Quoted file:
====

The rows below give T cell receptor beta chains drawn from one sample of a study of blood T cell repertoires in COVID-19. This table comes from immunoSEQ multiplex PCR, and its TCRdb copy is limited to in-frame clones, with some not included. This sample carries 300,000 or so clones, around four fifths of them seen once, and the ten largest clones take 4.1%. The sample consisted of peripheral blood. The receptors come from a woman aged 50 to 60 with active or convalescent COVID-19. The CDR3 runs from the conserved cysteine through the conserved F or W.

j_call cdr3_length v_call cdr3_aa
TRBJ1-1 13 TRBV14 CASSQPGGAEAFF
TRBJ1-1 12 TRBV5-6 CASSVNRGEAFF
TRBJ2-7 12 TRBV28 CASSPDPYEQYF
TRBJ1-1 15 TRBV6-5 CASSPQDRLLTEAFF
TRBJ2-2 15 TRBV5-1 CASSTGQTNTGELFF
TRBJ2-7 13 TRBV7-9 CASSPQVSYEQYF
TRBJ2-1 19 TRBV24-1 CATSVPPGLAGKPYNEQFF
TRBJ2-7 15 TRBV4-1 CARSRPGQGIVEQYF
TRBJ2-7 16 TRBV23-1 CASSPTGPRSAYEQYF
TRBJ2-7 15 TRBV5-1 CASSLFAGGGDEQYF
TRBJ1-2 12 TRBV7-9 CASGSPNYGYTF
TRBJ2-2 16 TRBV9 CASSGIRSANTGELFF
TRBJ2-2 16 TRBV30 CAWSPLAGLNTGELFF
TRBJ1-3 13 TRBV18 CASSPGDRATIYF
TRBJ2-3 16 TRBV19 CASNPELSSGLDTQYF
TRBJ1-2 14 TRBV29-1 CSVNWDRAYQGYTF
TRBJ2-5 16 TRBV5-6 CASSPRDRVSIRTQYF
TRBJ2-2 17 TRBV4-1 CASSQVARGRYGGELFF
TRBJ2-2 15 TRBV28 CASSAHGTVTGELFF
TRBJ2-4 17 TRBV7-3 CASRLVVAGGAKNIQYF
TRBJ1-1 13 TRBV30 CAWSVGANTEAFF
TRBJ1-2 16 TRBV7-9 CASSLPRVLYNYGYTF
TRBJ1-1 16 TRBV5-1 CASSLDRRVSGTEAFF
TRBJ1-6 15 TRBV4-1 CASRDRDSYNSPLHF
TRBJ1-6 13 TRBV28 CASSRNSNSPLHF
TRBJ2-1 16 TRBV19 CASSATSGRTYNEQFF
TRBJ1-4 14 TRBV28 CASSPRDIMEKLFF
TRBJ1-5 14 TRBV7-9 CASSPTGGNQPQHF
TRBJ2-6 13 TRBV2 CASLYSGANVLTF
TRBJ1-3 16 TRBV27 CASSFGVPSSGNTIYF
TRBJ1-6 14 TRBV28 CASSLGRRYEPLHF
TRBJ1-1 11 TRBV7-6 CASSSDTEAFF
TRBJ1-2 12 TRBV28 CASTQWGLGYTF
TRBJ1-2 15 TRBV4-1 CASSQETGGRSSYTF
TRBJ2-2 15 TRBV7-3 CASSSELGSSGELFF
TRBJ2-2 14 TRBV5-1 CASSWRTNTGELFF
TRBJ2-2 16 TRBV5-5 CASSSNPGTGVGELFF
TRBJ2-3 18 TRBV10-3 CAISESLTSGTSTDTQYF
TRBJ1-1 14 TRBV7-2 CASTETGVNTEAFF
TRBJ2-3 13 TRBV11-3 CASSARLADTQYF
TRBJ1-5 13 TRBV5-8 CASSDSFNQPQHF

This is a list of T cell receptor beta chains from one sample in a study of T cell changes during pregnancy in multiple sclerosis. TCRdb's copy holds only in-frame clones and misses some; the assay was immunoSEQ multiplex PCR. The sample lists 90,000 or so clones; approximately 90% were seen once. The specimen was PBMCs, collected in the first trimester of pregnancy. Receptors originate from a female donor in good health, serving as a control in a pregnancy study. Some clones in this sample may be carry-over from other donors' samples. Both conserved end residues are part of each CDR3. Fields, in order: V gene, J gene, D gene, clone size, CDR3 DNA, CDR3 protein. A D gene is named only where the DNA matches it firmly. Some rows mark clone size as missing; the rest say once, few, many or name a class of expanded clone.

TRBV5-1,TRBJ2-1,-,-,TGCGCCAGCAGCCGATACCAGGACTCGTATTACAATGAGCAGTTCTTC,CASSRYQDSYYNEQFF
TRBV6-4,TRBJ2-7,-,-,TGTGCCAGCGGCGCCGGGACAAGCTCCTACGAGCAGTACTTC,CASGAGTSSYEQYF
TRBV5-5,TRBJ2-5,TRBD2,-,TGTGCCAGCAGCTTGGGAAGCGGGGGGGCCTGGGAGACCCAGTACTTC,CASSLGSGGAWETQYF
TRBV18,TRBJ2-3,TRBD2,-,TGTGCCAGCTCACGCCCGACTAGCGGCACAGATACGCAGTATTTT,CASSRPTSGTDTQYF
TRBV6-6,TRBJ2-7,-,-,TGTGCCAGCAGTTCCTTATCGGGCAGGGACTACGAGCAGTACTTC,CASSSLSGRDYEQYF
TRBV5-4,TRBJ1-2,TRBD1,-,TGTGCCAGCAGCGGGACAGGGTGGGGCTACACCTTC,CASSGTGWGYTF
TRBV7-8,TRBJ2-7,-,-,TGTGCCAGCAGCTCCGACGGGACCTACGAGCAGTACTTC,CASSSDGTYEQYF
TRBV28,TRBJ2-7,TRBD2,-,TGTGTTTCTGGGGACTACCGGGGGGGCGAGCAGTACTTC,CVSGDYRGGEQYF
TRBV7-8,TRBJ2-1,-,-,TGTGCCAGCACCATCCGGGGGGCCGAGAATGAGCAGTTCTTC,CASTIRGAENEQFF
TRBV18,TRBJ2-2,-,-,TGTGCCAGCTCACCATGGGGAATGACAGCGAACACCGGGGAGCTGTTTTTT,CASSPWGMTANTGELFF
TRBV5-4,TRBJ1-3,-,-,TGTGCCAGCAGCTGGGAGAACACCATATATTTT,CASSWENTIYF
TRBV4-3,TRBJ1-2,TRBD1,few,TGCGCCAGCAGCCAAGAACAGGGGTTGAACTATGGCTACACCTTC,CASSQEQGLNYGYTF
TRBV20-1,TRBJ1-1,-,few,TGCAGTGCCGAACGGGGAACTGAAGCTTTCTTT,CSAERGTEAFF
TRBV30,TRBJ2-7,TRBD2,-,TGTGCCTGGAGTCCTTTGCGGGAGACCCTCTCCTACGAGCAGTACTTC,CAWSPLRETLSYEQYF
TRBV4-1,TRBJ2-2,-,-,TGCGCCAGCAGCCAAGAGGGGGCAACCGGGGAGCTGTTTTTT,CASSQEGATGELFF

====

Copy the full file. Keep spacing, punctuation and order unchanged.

The rows below give T cell receptor beta chains drawn from one sample of a study of blood T cell repertoires in COVID-19. This table comes from immunoSEQ multiplex PCR, and its TCRdb copy is limited to in-frame clones, with some not included. This sample carries 300,000 or so clones, around four fifths of them seen once, and the ten largest clones take 4.1%. The sample consisted of peripheral blood. The receptors come from a woman aged 50 to 60 with active or convalescent COVID-19. The CDR3 runs from the conserved cysteine through the conserved F or W.

j_call cdr3_length v_call cdr3_aa
TRBJ1-1 13 TRBV14 CASSQPGGAEAFF
TRBJ1-1 12 TRBV5-6 CASSVNRGEAFF
TRBJ2-7 12 TRBV28 CASSPDPYEQYF
TRBJ1-1 15 TRBV6-5 CASSPQDRLLTEAFF
TRBJ2-2 15 TRBV5-1 CASSTGQTNTGELFF
TRBJ2-7 13 TRBV7-9 CASSPQVSYEQYF
TRBJ2-1 19 TRBV24-1 CATSVPPGLAGKPYNEQFF
TRBJ2-7 15 TRBV4-1 CARSRPGQGIVEQYF
TRBJ2-7 16 TRBV23-1 CASSPTGPRSAYEQYF
TRBJ2-7 15 TRBV5-1 CASSLFAGGGDEQYF
TRBJ1-2 12 TRBV7-9 CASGSPNYGYTF
TRBJ2-2 16 TRBV9 CASSGIRSANTGELFF
TRBJ2-2 16 TRBV30 CAWSPLAGLNTGELFF
TRBJ1-3 13 TRBV18 CASSPGDRATIYF
TRBJ2-3 16 TRBV19 CASNPELSSGLDTQYF
TRBJ1-2 14 TRBV29-1 CSVNWDRAYQGYTF
TRBJ2-5 16 TRBV5-6 CASSPRDRVSIRTQYF
TRBJ2-2 17 TRBV4-1 CASSQVARGRYGGELFF
TRBJ2-2 15 TRBV28 CASSAHGTVTGELFF
TRBJ2-4 17 TRBV7-3 CASRLVVAGGAKNIQYF
TRBJ1-1 13 TRBV30 CAWSVGANTEAFF
TRBJ1-2 16 TRBV7-9 CASSLPRVLYNYGYTF
TRBJ1-1 16 TRBV5-1 CASSLDRRVSGTEAFF
TRBJ1-6 15 TRBV4-1 CASRDRDSYNSPLHF
TRBJ1-6 13 TRBV28 CASSRNSNSPLHF
TRBJ2-1 16 TRBV19 CASSATSGRTYNEQFF
TRBJ1-4 14 TRBV28 CASSPRDIMEKLFF
TRBJ1-5 14 TRBV7-9 CASSPTGGNQPQHF
TRBJ2-6 13 TRBV2 CASLYSGANVLTF
TRBJ1-3 16 TRBV27 CASSFGVPSSGNTIYF
TRBJ1-6 14 TRBV28 CASSLGRRYEPLHF
TRBJ1-1 11 TRBV7-6 CASSSDTEAFF
TRBJ1-2 12 TRBV28 CASTQWGLGYTF
TRBJ1-2 15 TRBV4-1 CASSQETGGRSSYTF
TRBJ2-2 15 TRBV7-3 CASSSELGSSGELFF
TRBJ2-2 14 TRBV5-1 CASSWRTNTGELFF
TRBJ2-2 16 TRBV5-5 CASSSNPGTGVGELFF
TRBJ2-3 18 TRBV10-3 CAISESLTSGTSTDTQYF
TRBJ1-1 14 TRBV7-2 CASTETGVNTEAFF
TRBJ2-3 13 TRBV11-3 CASSARLADTQYF
TRBJ1-5 13 TRBV5-8 CASSDSFNQPQHF

This is a list of T cell receptor beta chains from one sample in a study of T cell changes during pregnancy in multiple sclerosis. TCRdb's copy holds only in-frame clones and misses some; the assay was immunoSEQ multiplex PCR. The sample lists 90,000 or so clones; approximately 90% were seen once. The specimen was PBMCs, collected in the first trimester of pregnancy. Receptors originate from a female donor in good health, serving as a control in a pregnancy study. Some clones in this sample may be carry-over from other donors' samples. Both conserved end residues are part of each CDR3. Fields, in order: V gene, J gene, D gene, clone size, CDR3 DNA, CDR3 protein. A D gene is named only where the DNA matches it firmly. Some rows mark clone size as missing; the rest say once, few, many or name a class of expanded clone.

TRBV5-1,TRBJ2-1,-,-,TGCGCCAGCAGCCGATACCAGGACTCGTATTACAATGAGCAGTTCTTC,CASSRYQDSYYNEQFF
TRBV6-4,TRBJ2-7,-,-,TGTGCCAGCGGCGCCGGGACAAGCTCCTACGAGCAGTACTTC,CASGAGTSSYEQYF
TRBV5-5,TRBJ2-5,TRBD2,-,TGTGCCAGCAGCTTGGGAAGCGGGGGGGCCTGGGAGACCCAGTACTTC,CASSLGSGGAWETQYF
TRBV18,TRBJ2-3,TRBD2,-,TGTGCCAGCTCACGCCCGACTAGCGGCACAGATACGCAGTATTTT,CASSRPTSGTDTQYF
TRBV6-6,TRBJ2-7,-,-,TGTGCCAGCAGTTCCTTATCGGGCAGGGACTACGAGCAGTACTTC,CASSSLSGRDYEQYF
TRBV5-4,TRBJ1-2,TRBD1,-,TGTGCCAGCAGCGGGACAGGGTGGGGCTACACCTTC,CASSGTGWGYTF
TRBV7-8,TRBJ2-7,-,-,TGTGCCAGCAGCTCCGACGGGACCTACGAGCAGTACTTC,CASSSDGTYEQYF
TRBV28,TRBJ2-7,TRBD2,-,TGTGTTTCTGGGGACTACCGGGGGGGCGAGCAGTACTTC,CVSGDYRGGEQYF
TRBV7-8,TRBJ2-1,-,-,TGTGCCAGCACCATCCGGGGGGCCGAGAATGAGCAGTTCTTC,CASTIRGAENEQFF
TRBV18,TRBJ2-2,-,-,TGTGCCAGCTCACCATGGGGAATGACAGCGAACACCGGGGAGCTGTTTTTT,CASSPWGMTANTGELFF
TRBV5-4,TRBJ1-3,-,-,TGTGCCAGCAGCTGGGAGAACACCATATATTTT,CASSWENTIYF
TRBV4-3,TRBJ1-2,TRBD1,few,TGCGCCAGCAGCCAAGAACAGGGGTTGAACTATGGCTACACCTTC,CASSQEQGLNYGYTF
TRBV20-1,TRBJ1-1,-,few,TGCAGTGCCGAACGGGGAACTGAAGCTTTCTTT,CSAERGTEAFF
TRBV30,TRBJ2-7,TRBD2,-,TGTGCCTGGAGTCCTTTGCGGGAGACCCTCTCCTACGAGCAGTACTTC,CAWSPLRETLSYEQYF
TRBV4-1,TRBJ2-2,-,-,TGCGCCAGCAGCCAAGAGGGGGCAACCGGGGAGCTGTTTTTT,CASSQEGATGELFF